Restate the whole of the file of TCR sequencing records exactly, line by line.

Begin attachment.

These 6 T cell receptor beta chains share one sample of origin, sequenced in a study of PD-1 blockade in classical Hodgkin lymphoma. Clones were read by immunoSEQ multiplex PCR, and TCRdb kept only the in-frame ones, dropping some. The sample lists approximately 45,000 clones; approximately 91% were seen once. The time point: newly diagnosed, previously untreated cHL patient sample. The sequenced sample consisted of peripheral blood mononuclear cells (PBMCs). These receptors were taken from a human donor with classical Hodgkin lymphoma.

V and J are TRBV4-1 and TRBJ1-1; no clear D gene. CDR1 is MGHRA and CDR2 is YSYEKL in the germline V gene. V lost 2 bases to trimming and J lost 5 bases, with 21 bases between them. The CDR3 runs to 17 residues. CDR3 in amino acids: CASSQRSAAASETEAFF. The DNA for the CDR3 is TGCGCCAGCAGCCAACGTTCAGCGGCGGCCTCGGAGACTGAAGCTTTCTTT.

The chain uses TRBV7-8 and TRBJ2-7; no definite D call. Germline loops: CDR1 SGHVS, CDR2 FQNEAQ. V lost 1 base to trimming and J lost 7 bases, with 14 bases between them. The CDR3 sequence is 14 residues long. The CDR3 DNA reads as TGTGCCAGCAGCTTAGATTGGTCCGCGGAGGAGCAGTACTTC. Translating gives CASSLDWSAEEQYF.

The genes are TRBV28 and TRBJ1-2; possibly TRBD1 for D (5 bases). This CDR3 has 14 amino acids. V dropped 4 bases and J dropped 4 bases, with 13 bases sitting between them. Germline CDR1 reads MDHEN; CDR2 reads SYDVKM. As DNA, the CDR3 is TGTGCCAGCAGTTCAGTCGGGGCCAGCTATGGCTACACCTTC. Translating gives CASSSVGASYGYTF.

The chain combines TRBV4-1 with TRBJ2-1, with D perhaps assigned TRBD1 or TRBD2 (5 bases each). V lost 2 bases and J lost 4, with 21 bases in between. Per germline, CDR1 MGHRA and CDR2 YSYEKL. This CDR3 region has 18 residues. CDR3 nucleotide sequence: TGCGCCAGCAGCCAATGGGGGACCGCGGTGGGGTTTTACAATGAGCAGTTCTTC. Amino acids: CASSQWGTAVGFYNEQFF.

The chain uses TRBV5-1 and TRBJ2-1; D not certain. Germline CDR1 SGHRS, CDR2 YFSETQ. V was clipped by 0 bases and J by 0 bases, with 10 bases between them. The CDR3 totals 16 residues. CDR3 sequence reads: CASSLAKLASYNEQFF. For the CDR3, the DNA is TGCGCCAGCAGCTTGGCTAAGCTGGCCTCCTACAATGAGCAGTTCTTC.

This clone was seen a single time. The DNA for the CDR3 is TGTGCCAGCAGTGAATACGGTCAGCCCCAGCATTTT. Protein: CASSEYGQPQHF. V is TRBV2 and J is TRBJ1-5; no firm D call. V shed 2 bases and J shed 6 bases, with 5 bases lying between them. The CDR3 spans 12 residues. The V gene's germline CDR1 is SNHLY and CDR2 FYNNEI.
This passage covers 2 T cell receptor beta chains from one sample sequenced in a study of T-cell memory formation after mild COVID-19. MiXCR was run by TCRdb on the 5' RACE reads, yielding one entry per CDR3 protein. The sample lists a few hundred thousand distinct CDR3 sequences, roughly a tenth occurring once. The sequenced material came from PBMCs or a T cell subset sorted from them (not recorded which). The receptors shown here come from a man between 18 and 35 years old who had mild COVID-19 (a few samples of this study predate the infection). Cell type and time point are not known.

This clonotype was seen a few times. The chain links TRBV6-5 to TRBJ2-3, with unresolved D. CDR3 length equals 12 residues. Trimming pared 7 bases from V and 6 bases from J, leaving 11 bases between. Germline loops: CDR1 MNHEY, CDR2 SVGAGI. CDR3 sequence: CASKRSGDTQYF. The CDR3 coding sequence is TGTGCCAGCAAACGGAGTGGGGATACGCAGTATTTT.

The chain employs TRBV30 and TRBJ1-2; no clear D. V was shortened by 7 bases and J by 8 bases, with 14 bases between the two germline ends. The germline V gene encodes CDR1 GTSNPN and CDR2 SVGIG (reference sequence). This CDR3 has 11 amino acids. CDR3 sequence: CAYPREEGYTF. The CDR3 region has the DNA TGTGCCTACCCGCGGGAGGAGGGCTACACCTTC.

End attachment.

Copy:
These 6 T cell receptor beta chains share one sample of origin, sequenced in a study of PD-1 blockade in classical Hodgkin lymphoma. Clones were read by immunoSEQ multiplex PCR, and TCRdb kept only the in-frame ones, dropping some. The sample lists approximately 45,000 clones; approximately 91% were seen once. The time point: newly diagnosed, previously untreated cHL patient sample. The sequenced sample consisted of peripheral blood mononuclear cells (PBMCs). These receptors were taken from a human donor with classical Hodgkin lymphoma.

V and J are TRBV4-1 and TRBJ1-1; no clear D gene. CDR1 is MGHRA and CDR2 is YSYEKL in the germline V gene. V lost 2 bases to trimming and J lost 5 bases, with 21 bases between them. The CDR3 runs to 17 residues. CDR3 in amino acids: CASSQRSAAASETEAFF. The DNA for the CDR3 is TGCGCCAGCAGCCAACGTTCAGCGGCGGCCTCGGAGACTGAAGCTTTCTTT.

The chain uses TRBV7-8 and TRBJ2-7; no definite D call. Germline loops: CDR1 SGHVS, CDR2 FQNEAQ. V lost 1 base to trimming and J lost 7 bases, with 14 bases between them. The CDR3 sequence is 14 residues long. The CDR3 DNA reads as TGTGCCAGCAGCTTAGATTGGTCCGCGGAGGAGCAGTACTTC. Translating gives CASSLDWSAEEQYF.

The genes are TRBV28 and TRBJ1-2; possibly TRBD1 for D (5 bases). This CDR3 has 14 amino acids. V dropped 4 bases and J dropped 4 bases, with 13 bases sitting between them. Germline CDR1 reads MDHEN; CDR2 reads SYDVKM. As DNA, the CDR3 is TGTGCCAGCAGTTCAGTCGGGGCCAGCTATGGCTACACCTTC. Translating gives CASSSVGASYGYTF.

The chain combines TRBV4-1 with TRBJ2-1, with D perhaps assigned TRBD1 or TRBD2 (5 bases each). V lost 2 bases and J lost 4, with 21 bases in between. Per germline, CDR1 MGHRA and CDR2 YSYEKL. This CDR3 region has 18 residues. CDR3 nucleotide sequence: TGCGCCAGCAGCCAATGGGGGACCGCGGTGGGGTTTTACAATGAGCAGTTCTTC. Amino acids: CASSQWGTAVGFYNEQFF.

The chain uses TRBV5-1 and TRBJ2-1; D not certain. Germline CDR1 SGHRS, CDR2 YFSETQ. V was clipped by 0 bases and J by 0 bases, with 10 bases between them. The CDR3 totals 16 residues. CDR3 sequence reads: CASSLAKLASYNEQFF. For the CDR3, the DNA is TGCGCCAGCAGCTTGGCTAAGCTGGCCTCCTACAATGAGCAGTTCTTC.

This clone was seen a single time. The DNA for the CDR3 is TGTGCCAGCAGTGAATACGGTCAGCCCCAGCATTTT. Protein: CASSEYGQPQHF. V is TRBV2 and J is TRBJ1-5; no firm D call. V shed 2 bases and J shed 6 bases, with 5 bases lying between them. The CDR3 spans 12 residues. The V gene's germline CDR1 is SNHLY and CDR2 FYNNEI.
This passage covers 2 T cell receptor beta chains from one sample sequenced in a study of T-cell memory formation after mild COVID-19. MiXCR was run by TCRdb on the 5' RACE reads, yielding one entry per CDR3 protein. The sample lists a few hundred thousand distinct CDR3 sequences, roughly a tenth occurring once. The sequenced material came from PBMCs or a T cell subset sorted from them (not recorded which). The receptors shown here come from a man between 18 and 35 years old who had mild COVID-19 (a few samples of this study predate the infection). Cell type and time point are not known.

This clonotype was seen a few times. The chain links TRBV6-5 to TRBJ2-3, with unresolved D. CDR3 length equals 12 residues. Trimming pared 7 bases from V and 6 bases from J, leaving 11 bases between. Germline loops: CDR1 MNHEY, CDR2 SVGAGI. CDR3 sequence: CASKRSGDTQYF. The CDR3 coding sequence is TGTGCCAGCAAACGGAGTGGGGATACGCAGTATTTT.

The chain employs TRBV30 and TRBJ1-2; no clear D. V was shortened by 7 bases and J by 8 bases, with 14 bases between the two germline ends. The germline V gene encodes CDR1 GTSNPN and CDR2 SVGIG (reference sequence). This CDR3 has 11 amino acids. CDR3 sequence: CAYPREEGYTF. The CDR3 region has the DNA TGTGCCTACCCGCGGGAGGAGGGCTACACCTTC.